Canada’s disco scene was fronted in Montreal as much as it was in Toronto, full of world beats set to a danceable rhythm. When sisters Heather and Mary Lou Gauthier and Judi Richards decided that singing backup for various local groups wasn’t cutting it, they formed their own trio in 1975 called Toulouse.
They were signed by Steve Grossman at Magique Records, and were teamed up with producer/songwriter Peter Alves. With him helping write the material, they released their self-titled debut album in the fall of 1976. Although no singles were released, the album as a whole was a hit with the francophone dance market, warranting an English re-release of the album to cater to the rest of Canada and hopefully break out in the US. While they were in the studio, management teamed them up with another French group called Boule Noire, who together released POTION MAGIQUE, half one group and half the other. Tracks from their catalogue also began appearing on numerous K-Tel specials, helping the band get name recognition.
By this point Laurie Zimmerman had replaced the recently departed Mary Lou Gauthier. The revised version of Toulouse’s debut album was called EXPORT, released in ’77 with totally revamped lyrics, written largely by Richards while at Muscle Shoals Sound in Sheffield, Alabama. The lead single, “It Always Happens This Way” (“C’est toujours à recommencer”) was an instant hit in Quebec, and although it only contained two lines in English, it managed to crack Canada’s top 40 dance chart, and peaked at #29 in Toronto while also getting some airplay south of the border. “APB” (which made the American top 40 and #1 in several markets across Canada), “Funkysation,” and “What Would My Mama Say” followed it into the charts while the ladies rode the disco train. This trio of singles made Toulouse the first French Canadian group to have substantial airplay in the American disco market.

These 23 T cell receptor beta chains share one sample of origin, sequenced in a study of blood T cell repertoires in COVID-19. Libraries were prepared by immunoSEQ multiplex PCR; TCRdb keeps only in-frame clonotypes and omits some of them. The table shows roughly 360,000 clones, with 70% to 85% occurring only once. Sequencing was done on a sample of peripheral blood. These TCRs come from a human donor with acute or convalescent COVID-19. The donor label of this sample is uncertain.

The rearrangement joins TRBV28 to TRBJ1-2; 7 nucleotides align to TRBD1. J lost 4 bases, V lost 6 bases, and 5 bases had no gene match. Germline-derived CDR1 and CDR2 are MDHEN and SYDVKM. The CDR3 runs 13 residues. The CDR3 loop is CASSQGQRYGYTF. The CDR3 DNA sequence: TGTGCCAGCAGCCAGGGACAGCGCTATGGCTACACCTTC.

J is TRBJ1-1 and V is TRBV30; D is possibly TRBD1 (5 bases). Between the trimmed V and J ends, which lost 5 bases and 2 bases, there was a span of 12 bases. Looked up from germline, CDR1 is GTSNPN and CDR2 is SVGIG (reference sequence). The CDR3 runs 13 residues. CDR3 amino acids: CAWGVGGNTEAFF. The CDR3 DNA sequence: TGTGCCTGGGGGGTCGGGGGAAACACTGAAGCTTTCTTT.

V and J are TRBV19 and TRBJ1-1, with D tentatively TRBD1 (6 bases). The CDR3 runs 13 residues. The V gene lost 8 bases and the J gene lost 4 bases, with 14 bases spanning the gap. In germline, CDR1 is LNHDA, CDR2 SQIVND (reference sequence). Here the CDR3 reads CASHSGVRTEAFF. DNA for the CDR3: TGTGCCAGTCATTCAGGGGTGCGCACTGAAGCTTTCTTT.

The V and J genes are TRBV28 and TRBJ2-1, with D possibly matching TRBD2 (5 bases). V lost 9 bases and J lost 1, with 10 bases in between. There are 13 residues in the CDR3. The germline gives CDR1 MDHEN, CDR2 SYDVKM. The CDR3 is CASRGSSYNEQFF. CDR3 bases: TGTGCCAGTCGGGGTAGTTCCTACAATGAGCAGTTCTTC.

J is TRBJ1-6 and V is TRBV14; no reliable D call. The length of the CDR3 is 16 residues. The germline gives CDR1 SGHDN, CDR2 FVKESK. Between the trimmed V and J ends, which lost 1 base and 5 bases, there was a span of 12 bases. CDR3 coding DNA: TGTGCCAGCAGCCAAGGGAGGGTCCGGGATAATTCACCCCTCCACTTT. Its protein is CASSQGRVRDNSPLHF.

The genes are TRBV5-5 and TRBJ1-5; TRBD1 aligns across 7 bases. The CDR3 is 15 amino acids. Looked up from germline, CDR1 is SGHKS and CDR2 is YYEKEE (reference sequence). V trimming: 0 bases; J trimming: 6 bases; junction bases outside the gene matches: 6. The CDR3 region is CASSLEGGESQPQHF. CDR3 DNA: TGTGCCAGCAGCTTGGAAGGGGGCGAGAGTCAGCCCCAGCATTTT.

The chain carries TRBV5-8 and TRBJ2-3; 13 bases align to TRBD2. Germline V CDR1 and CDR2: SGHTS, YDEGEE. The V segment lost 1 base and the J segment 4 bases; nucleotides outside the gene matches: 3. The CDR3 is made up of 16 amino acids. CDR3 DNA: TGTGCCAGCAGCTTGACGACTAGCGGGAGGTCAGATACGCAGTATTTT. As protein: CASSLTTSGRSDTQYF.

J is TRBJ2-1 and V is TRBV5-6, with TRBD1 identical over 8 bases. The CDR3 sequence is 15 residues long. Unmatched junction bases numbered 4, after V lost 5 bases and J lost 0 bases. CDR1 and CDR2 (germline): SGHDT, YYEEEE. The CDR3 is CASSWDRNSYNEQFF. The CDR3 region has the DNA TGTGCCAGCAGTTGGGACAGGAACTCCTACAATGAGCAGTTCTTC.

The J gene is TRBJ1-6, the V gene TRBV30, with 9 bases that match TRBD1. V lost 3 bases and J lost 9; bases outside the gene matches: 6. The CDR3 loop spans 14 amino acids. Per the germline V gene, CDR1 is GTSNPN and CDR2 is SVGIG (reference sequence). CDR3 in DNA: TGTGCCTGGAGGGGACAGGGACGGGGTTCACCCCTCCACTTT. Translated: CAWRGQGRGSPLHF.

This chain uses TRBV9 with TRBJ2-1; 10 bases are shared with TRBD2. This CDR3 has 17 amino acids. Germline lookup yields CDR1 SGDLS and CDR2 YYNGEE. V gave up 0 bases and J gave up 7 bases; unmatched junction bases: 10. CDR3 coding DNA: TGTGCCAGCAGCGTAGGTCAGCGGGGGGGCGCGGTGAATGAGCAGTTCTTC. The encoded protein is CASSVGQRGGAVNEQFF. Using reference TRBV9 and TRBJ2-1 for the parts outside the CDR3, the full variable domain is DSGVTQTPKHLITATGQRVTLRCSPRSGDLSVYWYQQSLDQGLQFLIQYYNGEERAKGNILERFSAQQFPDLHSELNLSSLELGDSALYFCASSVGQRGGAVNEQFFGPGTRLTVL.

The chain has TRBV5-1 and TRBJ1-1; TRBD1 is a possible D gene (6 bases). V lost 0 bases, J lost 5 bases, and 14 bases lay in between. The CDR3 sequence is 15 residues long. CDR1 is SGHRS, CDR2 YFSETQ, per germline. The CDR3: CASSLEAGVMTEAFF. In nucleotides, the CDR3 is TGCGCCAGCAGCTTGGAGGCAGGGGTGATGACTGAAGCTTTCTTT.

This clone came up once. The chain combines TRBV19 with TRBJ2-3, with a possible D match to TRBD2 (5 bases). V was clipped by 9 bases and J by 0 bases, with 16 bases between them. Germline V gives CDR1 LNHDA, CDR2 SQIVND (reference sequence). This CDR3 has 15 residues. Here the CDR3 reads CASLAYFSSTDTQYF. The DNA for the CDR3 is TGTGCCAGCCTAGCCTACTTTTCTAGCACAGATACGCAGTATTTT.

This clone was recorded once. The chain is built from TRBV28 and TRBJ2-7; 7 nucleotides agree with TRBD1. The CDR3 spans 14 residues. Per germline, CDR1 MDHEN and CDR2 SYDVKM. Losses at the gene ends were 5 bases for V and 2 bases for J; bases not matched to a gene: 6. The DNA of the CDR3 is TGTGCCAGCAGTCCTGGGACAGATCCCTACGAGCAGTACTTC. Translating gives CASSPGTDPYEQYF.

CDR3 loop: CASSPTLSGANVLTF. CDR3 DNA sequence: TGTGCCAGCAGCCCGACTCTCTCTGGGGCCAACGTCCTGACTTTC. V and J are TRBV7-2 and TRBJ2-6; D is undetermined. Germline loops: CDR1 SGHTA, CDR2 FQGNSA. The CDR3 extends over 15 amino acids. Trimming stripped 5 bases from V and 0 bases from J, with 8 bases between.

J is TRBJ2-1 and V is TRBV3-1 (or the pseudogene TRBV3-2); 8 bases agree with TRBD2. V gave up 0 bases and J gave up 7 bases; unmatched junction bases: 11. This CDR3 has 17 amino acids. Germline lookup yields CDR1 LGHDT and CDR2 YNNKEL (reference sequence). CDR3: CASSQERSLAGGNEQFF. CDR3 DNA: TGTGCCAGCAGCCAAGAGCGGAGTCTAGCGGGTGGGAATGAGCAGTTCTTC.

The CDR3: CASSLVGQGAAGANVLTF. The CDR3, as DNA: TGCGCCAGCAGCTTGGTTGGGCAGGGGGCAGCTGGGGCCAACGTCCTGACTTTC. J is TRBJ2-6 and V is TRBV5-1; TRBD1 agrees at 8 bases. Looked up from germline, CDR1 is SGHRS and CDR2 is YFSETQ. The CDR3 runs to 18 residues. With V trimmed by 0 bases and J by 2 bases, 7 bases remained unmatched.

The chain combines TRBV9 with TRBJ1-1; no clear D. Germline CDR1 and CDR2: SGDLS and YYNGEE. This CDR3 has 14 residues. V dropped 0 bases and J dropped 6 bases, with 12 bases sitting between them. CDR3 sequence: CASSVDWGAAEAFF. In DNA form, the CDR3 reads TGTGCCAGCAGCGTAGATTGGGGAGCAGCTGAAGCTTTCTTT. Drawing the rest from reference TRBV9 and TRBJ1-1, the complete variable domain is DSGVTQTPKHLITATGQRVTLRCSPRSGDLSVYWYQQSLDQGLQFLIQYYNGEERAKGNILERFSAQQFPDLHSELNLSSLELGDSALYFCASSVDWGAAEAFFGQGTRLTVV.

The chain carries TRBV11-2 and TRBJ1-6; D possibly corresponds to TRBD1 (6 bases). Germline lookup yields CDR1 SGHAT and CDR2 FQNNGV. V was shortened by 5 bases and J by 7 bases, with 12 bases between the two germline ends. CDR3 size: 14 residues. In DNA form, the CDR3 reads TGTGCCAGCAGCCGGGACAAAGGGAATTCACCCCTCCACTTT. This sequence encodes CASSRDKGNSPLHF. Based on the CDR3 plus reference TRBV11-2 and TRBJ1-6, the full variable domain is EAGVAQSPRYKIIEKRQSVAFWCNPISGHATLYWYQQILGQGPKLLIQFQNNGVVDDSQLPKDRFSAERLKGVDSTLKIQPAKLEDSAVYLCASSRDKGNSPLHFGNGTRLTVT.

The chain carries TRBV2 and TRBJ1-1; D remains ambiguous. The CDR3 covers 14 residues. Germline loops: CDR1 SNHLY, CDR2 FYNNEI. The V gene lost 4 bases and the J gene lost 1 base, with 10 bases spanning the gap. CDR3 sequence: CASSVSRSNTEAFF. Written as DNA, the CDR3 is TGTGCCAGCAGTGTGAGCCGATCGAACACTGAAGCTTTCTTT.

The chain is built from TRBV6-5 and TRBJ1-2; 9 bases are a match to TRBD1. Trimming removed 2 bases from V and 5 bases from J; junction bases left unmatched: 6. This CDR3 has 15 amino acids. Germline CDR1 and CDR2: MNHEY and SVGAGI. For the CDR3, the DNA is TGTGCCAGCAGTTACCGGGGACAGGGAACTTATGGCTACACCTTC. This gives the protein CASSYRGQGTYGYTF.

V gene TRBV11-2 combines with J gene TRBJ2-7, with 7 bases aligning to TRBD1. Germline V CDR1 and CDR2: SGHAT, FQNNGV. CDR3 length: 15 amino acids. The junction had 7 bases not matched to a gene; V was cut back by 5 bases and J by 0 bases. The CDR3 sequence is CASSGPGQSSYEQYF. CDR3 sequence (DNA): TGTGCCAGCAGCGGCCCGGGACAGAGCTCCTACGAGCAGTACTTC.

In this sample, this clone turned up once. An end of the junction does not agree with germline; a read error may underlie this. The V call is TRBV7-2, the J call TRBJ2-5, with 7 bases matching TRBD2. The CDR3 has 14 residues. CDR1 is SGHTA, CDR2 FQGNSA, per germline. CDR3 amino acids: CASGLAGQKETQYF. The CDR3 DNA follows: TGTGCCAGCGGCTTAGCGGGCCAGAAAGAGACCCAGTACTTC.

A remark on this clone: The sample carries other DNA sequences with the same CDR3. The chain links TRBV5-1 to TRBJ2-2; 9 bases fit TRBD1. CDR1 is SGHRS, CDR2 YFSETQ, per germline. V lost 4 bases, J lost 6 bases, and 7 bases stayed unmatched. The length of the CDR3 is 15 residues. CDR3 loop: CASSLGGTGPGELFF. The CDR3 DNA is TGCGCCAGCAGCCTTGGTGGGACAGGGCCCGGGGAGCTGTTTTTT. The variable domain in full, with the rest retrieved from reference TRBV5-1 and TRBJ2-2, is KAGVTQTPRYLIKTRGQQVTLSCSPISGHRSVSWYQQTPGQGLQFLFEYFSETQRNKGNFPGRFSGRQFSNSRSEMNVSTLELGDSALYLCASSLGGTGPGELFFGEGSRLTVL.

By the time TAXI POUR UNE NUIT BLANCHE was in the stores in the spring of 1978, Yves Lapierre was the new producer. Five singles found their way to the charts over the next year, starting with the instrumental “Lindbergh II,” followed by “Prends-moi Je Veux T’aimer,” “Don’t Play With My Heart,” “Je N’ai Jamais Pense,” and “Comme La Lumiere.” A series of mini-tours ensued, following which Heather Gauthier was gone and was replaced by Liette Lomez.
With the band now on CBS Records, Lapierre was brought back for DANGEROUS LADIES in 1980. For the first time the album featured a joint-writing process, but with everyone else leaving the disco train, only “Je N’ai Jamais Pense” and “Rock My Love” found their way to single, though both were re-worked a few times over as 7″ extended mixes for the clubs.
They recorded their final studio album a year later, and although TROIS DIMENSIONS attempted to bridge the gap between disco and ’80s pop, the singles “11 AM ‘n Rainin’,” “Tendre Doux,” and the duet with Robert Charlebois called “Que c’est, quest c’est?” all missed the mark. They carried on the scene for a few years doing special appearances and backing up other artists in the studio, making their final appearance together in 1985. Present and past members joined the one-off project called Foundation Quebec-Afrique, Quebec’s counterpart to their English counterpart Northern Lights’ African relief effort, recording the song “Les yeux de la faim” (“Eyes of the famine”).
Unidisc compiled enough predominantly English material for the BEST OF TOULOUSE album in 1993, including instrumental versions of “What Would My Mama Say” and “It Always Happens This Way.”